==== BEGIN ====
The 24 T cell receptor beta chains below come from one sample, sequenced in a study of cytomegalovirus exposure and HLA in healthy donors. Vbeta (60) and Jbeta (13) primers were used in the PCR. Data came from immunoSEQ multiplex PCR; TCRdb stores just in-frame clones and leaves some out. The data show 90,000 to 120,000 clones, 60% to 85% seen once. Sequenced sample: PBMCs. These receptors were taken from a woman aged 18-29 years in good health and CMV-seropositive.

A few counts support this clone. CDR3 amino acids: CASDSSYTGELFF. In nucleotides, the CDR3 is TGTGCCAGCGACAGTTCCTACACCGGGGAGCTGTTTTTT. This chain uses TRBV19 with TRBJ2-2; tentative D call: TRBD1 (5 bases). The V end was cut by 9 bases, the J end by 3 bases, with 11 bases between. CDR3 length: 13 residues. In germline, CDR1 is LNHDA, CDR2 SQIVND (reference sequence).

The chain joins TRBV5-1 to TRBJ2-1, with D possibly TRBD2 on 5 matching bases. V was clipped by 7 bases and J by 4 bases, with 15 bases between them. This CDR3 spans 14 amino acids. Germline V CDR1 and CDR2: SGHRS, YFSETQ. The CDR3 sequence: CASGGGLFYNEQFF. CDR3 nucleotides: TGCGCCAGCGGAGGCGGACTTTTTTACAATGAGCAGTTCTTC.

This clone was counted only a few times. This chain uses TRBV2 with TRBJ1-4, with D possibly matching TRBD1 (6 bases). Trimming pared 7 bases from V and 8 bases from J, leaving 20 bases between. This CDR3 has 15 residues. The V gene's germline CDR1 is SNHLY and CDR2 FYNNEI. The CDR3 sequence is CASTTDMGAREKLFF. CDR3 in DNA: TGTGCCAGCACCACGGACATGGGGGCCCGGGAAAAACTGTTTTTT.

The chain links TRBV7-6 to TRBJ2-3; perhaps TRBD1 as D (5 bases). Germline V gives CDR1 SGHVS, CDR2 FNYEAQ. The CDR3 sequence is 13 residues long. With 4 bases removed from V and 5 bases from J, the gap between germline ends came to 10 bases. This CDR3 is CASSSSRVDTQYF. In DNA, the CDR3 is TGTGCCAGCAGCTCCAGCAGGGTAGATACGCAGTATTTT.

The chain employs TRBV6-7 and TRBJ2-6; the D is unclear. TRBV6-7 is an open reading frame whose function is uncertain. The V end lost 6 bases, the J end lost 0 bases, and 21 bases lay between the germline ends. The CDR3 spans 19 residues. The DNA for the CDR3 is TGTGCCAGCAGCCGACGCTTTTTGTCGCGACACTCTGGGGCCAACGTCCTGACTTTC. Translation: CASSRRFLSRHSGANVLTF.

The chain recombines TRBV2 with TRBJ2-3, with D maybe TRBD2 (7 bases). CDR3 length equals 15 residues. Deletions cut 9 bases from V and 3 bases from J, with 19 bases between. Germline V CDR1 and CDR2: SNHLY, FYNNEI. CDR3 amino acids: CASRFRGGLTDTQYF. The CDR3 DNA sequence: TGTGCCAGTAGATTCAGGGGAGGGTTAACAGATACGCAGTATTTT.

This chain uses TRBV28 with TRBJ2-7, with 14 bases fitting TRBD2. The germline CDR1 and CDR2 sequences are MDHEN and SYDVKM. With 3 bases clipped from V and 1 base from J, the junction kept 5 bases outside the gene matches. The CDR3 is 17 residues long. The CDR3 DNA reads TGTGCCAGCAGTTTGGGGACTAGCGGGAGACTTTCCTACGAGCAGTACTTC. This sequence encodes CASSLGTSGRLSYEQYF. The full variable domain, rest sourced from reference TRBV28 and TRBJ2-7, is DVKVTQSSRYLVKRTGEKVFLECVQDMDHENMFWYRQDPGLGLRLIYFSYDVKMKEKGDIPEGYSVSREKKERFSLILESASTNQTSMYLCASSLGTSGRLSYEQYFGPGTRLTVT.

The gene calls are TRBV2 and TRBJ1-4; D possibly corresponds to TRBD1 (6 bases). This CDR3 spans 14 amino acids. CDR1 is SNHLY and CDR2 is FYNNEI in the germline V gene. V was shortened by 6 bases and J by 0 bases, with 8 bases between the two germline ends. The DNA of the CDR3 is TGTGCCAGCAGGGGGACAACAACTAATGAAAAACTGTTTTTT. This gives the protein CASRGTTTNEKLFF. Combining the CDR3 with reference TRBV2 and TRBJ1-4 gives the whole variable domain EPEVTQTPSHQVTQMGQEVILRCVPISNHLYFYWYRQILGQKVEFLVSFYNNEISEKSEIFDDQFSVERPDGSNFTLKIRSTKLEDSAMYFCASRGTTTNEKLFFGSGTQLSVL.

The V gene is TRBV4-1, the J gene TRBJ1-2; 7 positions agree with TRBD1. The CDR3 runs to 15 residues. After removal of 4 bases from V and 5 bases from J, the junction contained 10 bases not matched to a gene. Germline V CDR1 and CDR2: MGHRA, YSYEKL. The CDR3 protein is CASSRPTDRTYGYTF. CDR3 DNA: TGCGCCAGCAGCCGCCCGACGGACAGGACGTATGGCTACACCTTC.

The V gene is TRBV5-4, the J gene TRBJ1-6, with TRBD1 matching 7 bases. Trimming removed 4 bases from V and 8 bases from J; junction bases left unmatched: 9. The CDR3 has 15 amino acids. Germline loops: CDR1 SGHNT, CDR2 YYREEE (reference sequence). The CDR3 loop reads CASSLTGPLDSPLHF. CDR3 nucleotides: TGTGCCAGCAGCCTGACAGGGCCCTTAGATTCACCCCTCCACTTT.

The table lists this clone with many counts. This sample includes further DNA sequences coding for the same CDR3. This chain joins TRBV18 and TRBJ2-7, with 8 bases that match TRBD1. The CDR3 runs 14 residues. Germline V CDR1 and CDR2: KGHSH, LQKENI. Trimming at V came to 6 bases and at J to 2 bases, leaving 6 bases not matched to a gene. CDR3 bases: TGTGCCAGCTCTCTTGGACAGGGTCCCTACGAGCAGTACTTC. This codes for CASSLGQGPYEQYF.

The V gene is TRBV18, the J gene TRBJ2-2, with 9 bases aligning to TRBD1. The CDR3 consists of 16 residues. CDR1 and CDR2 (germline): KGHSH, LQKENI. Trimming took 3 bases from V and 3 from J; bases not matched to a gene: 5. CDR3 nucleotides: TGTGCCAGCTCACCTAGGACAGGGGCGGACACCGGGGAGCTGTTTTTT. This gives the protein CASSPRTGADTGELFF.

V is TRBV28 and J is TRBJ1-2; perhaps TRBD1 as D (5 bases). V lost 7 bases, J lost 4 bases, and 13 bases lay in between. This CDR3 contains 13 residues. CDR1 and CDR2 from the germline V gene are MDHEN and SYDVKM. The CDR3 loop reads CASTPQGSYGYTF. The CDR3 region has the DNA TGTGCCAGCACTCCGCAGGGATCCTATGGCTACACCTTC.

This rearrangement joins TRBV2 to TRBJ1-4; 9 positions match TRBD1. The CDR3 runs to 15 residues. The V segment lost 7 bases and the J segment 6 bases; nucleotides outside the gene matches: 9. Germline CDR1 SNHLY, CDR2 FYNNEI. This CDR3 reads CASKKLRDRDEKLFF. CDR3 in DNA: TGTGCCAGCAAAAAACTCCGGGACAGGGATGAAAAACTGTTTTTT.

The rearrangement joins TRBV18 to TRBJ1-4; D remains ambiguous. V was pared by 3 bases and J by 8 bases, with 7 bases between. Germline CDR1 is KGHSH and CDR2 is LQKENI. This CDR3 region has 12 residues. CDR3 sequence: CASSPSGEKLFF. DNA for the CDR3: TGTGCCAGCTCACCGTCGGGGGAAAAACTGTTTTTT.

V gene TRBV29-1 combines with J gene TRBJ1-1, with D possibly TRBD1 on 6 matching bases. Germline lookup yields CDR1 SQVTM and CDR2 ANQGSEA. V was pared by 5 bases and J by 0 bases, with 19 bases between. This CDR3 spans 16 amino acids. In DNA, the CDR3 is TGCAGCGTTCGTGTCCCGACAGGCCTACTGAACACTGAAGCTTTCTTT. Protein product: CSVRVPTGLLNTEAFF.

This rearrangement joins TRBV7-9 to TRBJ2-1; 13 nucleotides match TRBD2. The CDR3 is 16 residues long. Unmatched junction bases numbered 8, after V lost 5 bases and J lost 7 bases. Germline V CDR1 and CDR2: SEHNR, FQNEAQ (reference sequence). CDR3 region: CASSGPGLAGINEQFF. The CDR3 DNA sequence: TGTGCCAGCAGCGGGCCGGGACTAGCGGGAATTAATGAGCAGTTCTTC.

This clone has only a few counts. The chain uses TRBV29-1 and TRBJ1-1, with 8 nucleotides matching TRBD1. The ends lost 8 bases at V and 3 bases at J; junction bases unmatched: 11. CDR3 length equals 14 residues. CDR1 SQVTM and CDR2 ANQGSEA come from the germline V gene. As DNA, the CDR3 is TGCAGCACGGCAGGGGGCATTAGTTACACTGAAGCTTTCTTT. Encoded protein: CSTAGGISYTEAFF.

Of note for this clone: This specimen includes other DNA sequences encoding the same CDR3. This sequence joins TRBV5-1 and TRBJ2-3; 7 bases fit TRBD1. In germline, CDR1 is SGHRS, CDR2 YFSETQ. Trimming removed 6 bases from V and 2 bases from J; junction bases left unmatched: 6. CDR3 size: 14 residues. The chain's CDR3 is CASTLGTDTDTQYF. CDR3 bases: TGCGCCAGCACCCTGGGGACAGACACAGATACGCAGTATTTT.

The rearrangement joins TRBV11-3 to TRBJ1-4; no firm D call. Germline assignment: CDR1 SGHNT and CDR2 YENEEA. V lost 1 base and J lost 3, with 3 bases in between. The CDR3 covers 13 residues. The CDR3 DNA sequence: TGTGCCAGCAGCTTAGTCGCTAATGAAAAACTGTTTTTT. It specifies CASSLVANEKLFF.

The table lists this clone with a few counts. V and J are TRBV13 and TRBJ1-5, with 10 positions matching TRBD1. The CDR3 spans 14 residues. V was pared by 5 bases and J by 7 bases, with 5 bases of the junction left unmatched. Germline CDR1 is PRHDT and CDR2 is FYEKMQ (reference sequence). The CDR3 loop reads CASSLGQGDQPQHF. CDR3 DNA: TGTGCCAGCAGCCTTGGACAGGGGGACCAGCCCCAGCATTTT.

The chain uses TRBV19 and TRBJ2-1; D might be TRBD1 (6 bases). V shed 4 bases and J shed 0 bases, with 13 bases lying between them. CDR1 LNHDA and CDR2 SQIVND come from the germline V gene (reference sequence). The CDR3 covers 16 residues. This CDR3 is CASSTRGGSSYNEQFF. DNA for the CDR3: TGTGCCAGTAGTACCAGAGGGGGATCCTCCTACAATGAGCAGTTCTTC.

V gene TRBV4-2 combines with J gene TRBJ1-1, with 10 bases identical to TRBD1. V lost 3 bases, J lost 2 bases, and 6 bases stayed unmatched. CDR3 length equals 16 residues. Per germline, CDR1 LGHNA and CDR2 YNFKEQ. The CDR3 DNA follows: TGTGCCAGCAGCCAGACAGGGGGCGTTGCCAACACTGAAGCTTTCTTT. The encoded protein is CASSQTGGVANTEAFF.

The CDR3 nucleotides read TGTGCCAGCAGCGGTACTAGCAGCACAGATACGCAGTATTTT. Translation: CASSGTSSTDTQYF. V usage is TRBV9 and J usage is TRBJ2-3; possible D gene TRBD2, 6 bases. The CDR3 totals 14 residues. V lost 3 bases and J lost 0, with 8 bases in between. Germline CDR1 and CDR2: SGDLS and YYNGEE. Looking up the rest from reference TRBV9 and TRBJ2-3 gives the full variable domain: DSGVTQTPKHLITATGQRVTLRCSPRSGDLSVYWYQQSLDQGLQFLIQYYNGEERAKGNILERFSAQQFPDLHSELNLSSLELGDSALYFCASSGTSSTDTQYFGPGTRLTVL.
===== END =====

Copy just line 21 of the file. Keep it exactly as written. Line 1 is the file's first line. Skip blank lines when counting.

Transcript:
The rearrangement joins TRBV11-3 to TRBJ1-4; no firm D call. Germline assignment: CDR1 SGHNT and CDR2 YENEEA. V lost 1 base and J lost 3, with 3 bases in between. The CDR3 covers 13 residues. The CDR3 DNA sequence: TGTGCCAGCAGCTTAGTCGCTAATGAAAAACTGTTTTTT. It specifies CASSLVANEKLFF.